June 24th, 2013
10:54 AM ET

High court avoids larger ruling on university's affirmative action admissions policy

By Bill Mears, CNN Supreme Court Producer

Washington (CNN) - The Supreme Court side-stepped a sweeping decision on the use of race-conscious school admission policies, ruling Monday on the criteria at the University of Texas and whether it violates the equal protection rights of some white applicants.

The justices threw the case back to the lower courts for further review.

The court affirmed the use of race in the admissions process, but makes it harder for institutions to use such policies to achieve diversity. The 7-1 decision from the court avoids the larger constitutional issues.

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Filed under: Admissions • Affirmative action • College
May 7th, 2013
05:00 AM ET

Prestigious program mistakenly announces scholarship winners

(CNN) - It was an exciting moment when Torrean Johnson heard from his teacher that he'd won a major scholarship through the Gates Millennium Scholars Program administered by the United Negro College Fund.

The excitement was short-lived, though.

Johnson, a student at Southwest High School in Fort Worth, Texas, received notification he hadn't won. The teacher was one of hundreds who received erroneous letters saying their students would receive full-ride scholarships, CNN affiliate WFAA reported.

A statement on the Gates Millennium Scholar website said: "UNCF deeply regrets that an error by a staff member resulted in a miscommunication to some nominators and/or recommenders for students who were not selected to receive scholarships under the 2013 Gates Millennium Scholars (GMS) Program....we recognize the incorrect update sent to their nominators and/or recommenders created stress and disappointment for everyone involved."

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Filed under: Admissions • Financial aid • Students • Teachers
April 16th, 2013
10:18 AM ET

Accepted to college? Time to negotiate financial aid

(CNN) - By now, most college applicants are another step closer to making their decision: They've gotten admission or rejection letters, and financial aid offers. But they shouldn't make any decisions on that initial aid offer, said Jordan Goldman, CEO of the college resource site Unigo.com. Now's the time to do another sweep for scholarships and grant, to ask about additional aid and negotiate, negotiate, negotiate, he said.

"More and more, people need to be really scrappy about paying for college," Goldman said. "They can't look at the financial aid offer they get as the be all and end all.  They need to look at that as a starting place."

College Scorecard tries to reality check college 'sticker price'

Did you negotiate on college financial aid? Share your story in the comments or tweet us @CNNSchools.

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Filed under: Admissions • College • Financial aid
April 10th, 2013
05:01 AM ET

Fareed Zakaria: Universities aren't admitting the brightest and best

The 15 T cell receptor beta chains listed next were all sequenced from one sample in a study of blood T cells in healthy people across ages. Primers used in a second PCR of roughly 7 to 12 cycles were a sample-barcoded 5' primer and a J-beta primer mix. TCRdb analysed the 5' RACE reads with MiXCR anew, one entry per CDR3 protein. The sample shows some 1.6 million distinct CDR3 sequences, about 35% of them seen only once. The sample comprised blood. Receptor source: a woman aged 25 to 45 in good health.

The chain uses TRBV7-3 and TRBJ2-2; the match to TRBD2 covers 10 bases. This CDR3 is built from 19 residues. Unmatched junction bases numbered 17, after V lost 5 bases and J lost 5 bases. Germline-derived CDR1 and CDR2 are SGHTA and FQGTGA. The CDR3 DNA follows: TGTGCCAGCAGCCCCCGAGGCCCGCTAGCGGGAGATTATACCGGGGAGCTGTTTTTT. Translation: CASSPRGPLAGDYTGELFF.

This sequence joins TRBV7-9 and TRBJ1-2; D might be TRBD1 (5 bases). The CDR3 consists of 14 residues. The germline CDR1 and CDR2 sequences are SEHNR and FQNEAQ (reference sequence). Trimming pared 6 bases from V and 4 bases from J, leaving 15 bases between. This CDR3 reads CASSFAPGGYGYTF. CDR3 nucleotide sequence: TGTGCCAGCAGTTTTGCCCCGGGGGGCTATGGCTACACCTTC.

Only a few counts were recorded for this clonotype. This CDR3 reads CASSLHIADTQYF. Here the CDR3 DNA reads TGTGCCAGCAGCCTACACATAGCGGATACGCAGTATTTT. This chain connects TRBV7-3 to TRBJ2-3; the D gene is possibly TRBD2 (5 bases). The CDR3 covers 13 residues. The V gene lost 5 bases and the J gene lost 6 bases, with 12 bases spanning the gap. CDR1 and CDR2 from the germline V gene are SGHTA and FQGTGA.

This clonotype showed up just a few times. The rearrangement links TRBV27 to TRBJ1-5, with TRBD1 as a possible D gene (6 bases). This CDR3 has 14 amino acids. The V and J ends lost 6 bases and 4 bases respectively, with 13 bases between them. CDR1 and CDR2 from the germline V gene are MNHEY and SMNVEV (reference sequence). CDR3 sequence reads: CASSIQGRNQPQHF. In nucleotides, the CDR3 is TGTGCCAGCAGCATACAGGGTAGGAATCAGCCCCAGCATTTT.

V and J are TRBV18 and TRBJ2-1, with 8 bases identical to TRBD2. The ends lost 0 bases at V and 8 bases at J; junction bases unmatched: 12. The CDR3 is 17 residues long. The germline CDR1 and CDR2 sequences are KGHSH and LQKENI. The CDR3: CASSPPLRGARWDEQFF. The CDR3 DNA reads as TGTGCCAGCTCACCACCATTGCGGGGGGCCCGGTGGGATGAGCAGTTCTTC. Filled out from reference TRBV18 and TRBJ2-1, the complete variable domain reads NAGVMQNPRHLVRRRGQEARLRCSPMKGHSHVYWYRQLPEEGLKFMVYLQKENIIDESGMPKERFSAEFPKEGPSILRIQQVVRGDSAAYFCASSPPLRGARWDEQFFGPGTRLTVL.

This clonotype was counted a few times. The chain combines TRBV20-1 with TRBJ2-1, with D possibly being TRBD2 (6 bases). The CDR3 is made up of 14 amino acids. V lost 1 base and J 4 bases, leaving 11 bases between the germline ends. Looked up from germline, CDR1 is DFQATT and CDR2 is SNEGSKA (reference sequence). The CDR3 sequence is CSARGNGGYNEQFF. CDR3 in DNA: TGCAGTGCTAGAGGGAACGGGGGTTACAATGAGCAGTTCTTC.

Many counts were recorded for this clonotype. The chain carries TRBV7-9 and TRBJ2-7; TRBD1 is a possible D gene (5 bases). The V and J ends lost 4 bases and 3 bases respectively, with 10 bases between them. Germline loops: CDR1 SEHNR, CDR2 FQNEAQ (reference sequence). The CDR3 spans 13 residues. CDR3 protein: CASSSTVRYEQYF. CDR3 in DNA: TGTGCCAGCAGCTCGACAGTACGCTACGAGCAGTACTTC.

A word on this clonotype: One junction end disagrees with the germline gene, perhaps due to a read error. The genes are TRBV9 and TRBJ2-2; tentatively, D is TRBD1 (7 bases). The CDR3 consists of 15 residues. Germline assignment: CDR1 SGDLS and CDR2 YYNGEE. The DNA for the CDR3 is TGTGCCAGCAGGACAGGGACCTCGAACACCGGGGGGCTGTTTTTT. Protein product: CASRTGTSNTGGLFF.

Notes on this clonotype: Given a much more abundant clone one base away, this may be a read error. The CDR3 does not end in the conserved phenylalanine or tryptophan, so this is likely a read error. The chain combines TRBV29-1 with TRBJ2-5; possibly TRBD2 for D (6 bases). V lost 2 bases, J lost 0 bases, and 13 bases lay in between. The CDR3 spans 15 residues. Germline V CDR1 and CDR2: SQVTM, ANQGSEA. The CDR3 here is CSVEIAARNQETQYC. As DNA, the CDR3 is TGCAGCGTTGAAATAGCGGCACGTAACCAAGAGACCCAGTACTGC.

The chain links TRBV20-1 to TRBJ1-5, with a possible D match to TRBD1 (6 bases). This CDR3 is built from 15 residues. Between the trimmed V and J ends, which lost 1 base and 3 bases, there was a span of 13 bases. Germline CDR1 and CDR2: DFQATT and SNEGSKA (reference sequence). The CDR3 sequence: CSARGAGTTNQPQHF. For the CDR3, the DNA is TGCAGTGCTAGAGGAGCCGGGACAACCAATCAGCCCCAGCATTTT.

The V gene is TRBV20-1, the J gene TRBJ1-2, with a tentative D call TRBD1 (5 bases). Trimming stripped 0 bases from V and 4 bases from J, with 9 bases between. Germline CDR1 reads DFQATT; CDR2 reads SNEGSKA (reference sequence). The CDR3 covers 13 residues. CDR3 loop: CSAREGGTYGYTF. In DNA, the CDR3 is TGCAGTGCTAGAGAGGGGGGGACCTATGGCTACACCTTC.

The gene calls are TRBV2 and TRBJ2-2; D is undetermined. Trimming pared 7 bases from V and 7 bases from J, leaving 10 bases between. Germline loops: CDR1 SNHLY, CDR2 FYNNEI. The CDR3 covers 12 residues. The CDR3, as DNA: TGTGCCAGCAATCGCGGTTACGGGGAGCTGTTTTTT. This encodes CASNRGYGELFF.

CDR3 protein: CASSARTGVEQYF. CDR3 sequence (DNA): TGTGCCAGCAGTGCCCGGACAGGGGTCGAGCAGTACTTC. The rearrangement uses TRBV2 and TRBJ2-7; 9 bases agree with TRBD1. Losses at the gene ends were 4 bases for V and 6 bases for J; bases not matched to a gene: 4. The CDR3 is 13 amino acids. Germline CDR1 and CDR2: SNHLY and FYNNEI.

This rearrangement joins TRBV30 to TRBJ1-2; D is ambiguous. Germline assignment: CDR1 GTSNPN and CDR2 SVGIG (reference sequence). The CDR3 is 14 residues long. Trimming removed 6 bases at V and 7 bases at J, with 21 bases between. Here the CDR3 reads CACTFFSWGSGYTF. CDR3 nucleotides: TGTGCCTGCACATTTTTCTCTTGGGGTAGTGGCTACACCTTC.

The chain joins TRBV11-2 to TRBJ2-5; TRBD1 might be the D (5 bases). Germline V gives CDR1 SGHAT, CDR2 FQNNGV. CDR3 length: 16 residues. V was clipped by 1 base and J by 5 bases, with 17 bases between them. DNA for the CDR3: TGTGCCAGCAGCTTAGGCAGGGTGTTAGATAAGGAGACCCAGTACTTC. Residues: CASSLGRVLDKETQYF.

As college applicants are receiving their admission and rejection letters, Fareed Zakaria says it's time for colleges and universities to rethink their missions - and admissions. The higher education system is the "envy of the world," he writes in Time.  "But there are broad changes taking place at American universities that are moving them away from an emphasis on merit and achievement and toward offering a privileged experience for an already privileged group." The problem is detailed in the new book "Paying for the Party: How College Maintains Inequality," and in conversations with higher education officials, Zakaria says, and it's hurting state universities around the country.

 

High court to look at Michigan ban on preferences in university admissions
The Supreme Court justices will decide the constitutionality high-profile challenge to affirmative action.
March 25th, 2013
05:15 PM ET

High court to look at Michigan ban on preferences in university admissions

By Bill Mears, CNN

Washington (CNN) - The Supreme Court agreed Monday to confront another high-profile challenge to affirmative action in college admissions.

The justices will decide the constitutionality of a voter referendum in Michigan banning race- and sex-based discrimination or preferential treatment in public university admission decisions.

The high court is currently deciding a separate challenge to admissions policies at the University of Texas, which did not involve a voter referendum.

A federal appeals court last year concluded the affirmative action ban, which Michigan voters passed in a 2006 referendum, violated the U.S. Constitution's equal protection laws.

It was the latest step in a legal and political battle over whether the state's colleges can use race and gender as a factor in choosing which students to admit. The ban's opponents say classroom diversity remains a necessary government role.

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Filed under: Admissions • College • Diversity • Law school • Legal issues